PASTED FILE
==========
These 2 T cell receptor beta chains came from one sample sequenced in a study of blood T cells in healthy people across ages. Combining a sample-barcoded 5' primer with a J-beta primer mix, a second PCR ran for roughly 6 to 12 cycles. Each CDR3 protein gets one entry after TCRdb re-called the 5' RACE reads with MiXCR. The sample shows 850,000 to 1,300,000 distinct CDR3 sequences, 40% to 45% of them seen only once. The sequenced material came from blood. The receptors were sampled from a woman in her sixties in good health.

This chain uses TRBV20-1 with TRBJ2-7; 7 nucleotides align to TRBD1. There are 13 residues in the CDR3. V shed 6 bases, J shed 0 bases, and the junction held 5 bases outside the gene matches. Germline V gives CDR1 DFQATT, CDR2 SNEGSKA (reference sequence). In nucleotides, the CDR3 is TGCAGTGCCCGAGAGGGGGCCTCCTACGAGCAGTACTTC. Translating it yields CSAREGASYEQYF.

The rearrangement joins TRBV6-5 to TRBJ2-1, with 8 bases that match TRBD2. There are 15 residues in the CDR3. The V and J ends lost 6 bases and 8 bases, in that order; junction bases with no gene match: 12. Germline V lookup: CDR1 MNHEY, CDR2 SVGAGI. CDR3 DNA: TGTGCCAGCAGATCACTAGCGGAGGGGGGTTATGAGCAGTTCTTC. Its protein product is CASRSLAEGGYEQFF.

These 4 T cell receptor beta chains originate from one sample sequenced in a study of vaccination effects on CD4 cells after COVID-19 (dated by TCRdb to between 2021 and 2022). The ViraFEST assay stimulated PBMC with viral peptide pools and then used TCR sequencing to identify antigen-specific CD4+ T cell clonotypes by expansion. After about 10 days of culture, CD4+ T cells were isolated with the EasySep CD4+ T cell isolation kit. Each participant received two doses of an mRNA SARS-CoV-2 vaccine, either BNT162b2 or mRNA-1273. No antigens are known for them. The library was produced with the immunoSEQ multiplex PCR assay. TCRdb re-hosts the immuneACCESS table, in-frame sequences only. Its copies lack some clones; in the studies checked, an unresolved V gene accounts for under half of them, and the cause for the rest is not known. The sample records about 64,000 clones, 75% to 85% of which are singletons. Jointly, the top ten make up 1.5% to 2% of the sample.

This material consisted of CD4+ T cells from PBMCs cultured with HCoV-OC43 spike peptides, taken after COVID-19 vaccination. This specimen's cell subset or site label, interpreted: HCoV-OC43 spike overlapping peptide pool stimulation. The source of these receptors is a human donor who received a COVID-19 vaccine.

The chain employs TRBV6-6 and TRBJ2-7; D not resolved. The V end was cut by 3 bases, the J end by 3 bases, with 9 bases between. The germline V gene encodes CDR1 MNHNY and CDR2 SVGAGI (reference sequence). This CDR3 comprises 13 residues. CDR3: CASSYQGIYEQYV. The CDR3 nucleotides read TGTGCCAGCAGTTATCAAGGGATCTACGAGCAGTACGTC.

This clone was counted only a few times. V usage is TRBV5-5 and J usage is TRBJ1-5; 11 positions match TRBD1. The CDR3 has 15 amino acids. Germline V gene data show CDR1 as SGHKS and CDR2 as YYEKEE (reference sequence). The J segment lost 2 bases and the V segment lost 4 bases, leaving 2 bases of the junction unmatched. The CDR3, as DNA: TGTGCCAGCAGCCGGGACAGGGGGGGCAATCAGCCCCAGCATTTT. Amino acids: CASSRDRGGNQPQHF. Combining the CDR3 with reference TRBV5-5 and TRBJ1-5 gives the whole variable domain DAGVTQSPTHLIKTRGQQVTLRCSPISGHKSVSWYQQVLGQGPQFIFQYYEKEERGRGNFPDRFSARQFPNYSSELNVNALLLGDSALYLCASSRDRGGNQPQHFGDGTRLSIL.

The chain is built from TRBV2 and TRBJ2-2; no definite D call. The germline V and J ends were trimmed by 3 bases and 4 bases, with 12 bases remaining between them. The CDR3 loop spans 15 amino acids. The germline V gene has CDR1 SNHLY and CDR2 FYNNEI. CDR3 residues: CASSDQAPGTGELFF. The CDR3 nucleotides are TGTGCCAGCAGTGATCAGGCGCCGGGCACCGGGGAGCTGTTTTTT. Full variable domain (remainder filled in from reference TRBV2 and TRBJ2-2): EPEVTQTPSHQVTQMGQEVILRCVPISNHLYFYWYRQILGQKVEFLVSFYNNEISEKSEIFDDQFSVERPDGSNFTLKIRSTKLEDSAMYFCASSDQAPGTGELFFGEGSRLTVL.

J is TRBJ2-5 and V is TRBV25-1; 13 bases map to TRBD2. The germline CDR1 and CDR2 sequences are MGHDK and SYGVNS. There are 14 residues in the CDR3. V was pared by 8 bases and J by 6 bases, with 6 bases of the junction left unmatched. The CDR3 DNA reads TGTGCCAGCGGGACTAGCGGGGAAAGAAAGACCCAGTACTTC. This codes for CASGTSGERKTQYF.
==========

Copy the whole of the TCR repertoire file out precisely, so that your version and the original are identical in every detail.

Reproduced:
These 2 T cell receptor beta chains came from one sample sequenced in a study of blood T cells in healthy people across ages. Combining a sample-barcoded 5' primer with a J-beta primer mix, a second PCR ran for roughly 6 to 12 cycles. Each CDR3 protein gets one entry after TCRdb re-called the 5' RACE reads with MiXCR. The sample shows 850,000 to 1,300,000 distinct CDR3 sequences, 40% to 45% of them seen only once. The sequenced material came from blood. The receptors were sampled from a woman in her sixties in good health.

This chain uses TRBV20-1 with TRBJ2-7; 7 nucleotides align to TRBD1. There are 13 residues in the CDR3. V shed 6 bases, J shed 0 bases, and the junction held 5 bases outside the gene matches. Germline V gives CDR1 DFQATT, CDR2 SNEGSKA (reference sequence). In nucleotides, the CDR3 is TGCAGTGCCCGAGAGGGGGCCTCCTACGAGCAGTACTTC. Translating it yields CSAREGASYEQYF.

The rearrangement joins TRBV6-5 to TRBJ2-1, with 8 bases that match TRBD2. There are 15 residues in the CDR3. The V and J ends lost 6 bases and 8 bases, in that order; junction bases with no gene match: 12. Germline V lookup: CDR1 MNHEY, CDR2 SVGAGI. CDR3 DNA: TGTGCCAGCAGATCACTAGCGGAGGGGGGTTATGAGCAGTTCTTC. Its protein product is CASRSLAEGGYEQFF.

These 4 T cell receptor beta chains originate from one sample sequenced in a study of vaccination effects on CD4 cells after COVID-19 (dated by TCRdb to between 2021 and 2022). The ViraFEST assay stimulated PBMC with viral peptide pools and then used TCR sequencing to identify antigen-specific CD4+ T cell clonotypes by expansion. After about 10 days of culture, CD4+ T cells were isolated with the EasySep CD4+ T cell isolation kit. Each participant received two doses of an mRNA SARS-CoV-2 vaccine, either BNT162b2 or mRNA-1273. No antigens are known for them. The library was produced with the immunoSEQ multiplex PCR assay. TCRdb re-hosts the immuneACCESS table, in-frame sequences only. Its copies lack some clones; in the studies checked, an unresolved V gene accounts for under half of them, and the cause for the rest is not known. The sample records about 64,000 clones, 75% to 85% of which are singletons. Jointly, the top ten make up 1.5% to 2% of the sample.

This material consisted of CD4+ T cells from PBMCs cultured with HCoV-OC43 spike peptides, taken after COVID-19 vaccination. This specimen's cell subset or site label, interpreted: HCoV-OC43 spike overlapping peptide pool stimulation. The source of these receptors is a human donor who received a COVID-19 vaccine.

The chain employs TRBV6-6 and TRBJ2-7; D not resolved. The V end was cut by 3 bases, the J end by 3 bases, with 9 bases between. The germline V gene encodes CDR1 MNHNY and CDR2 SVGAGI (reference sequence). This CDR3 comprises 13 residues. CDR3: CASSYQGIYEQYV. The CDR3 nucleotides read TGTGCCAGCAGTTATCAAGGGATCTACGAGCAGTACGTC.

This clone was counted only a few times. V usage is TRBV5-5 and J usage is TRBJ1-5; 11 positions match TRBD1. The CDR3 has 15 amino acids. Germline V gene data show CDR1 as SGHKS and CDR2 as YYEKEE (reference sequence). The J segment lost 2 bases and the V segment lost 4 bases, leaving 2 bases of the junction unmatched. The CDR3, as DNA: TGTGCCAGCAGCCGGGACAGGGGGGGCAATCAGCCCCAGCATTTT. Amino acids: CASSRDRGGNQPQHF. Combining the CDR3 with reference TRBV5-5 and TRBJ1-5 gives the whole variable domain DAGVTQSPTHLIKTRGQQVTLRCSPISGHKSVSWYQQVLGQGPQFIFQYYEKEERGRGNFPDRFSARQFPNYSSELNVNALLLGDSALYLCASSRDRGGNQPQHFGDGTRLSIL.

The chain is built from TRBV2 and TRBJ2-2; no definite D call. The germline V and J ends were trimmed by 3 bases and 4 bases, with 12 bases remaining between them. The CDR3 loop spans 15 amino acids. The germline V gene has CDR1 SNHLY and CDR2 FYNNEI. CDR3 residues: CASSDQAPGTGELFF. The CDR3 nucleotides are TGTGCCAGCAGTGATCAGGCGCCGGGCACCGGGGAGCTGTTTTTT. Full variable domain (remainder filled in from reference TRBV2 and TRBJ2-2): EPEVTQTPSHQVTQMGQEVILRCVPISNHLYFYWYRQILGQKVEFLVSFYNNEISEKSEIFDDQFSVERPDGSNFTLKIRSTKLEDSAMYFCASSDQAPGTGELFFGEGSRLTVL.

J is TRBJ2-5 and V is TRBV25-1; 13 bases map to TRBD2. The germline CDR1 and CDR2 sequences are MGHDK and SYGVNS. There are 14 residues in the CDR3. V was pared by 8 bases and J by 6 bases, with 6 bases of the junction left unmatched. The CDR3 DNA reads TGTGCCAGCGGGACTAGCGGGGAAAGAAAGACCCAGTACTTC. This codes for CASGTSGERKTQYF.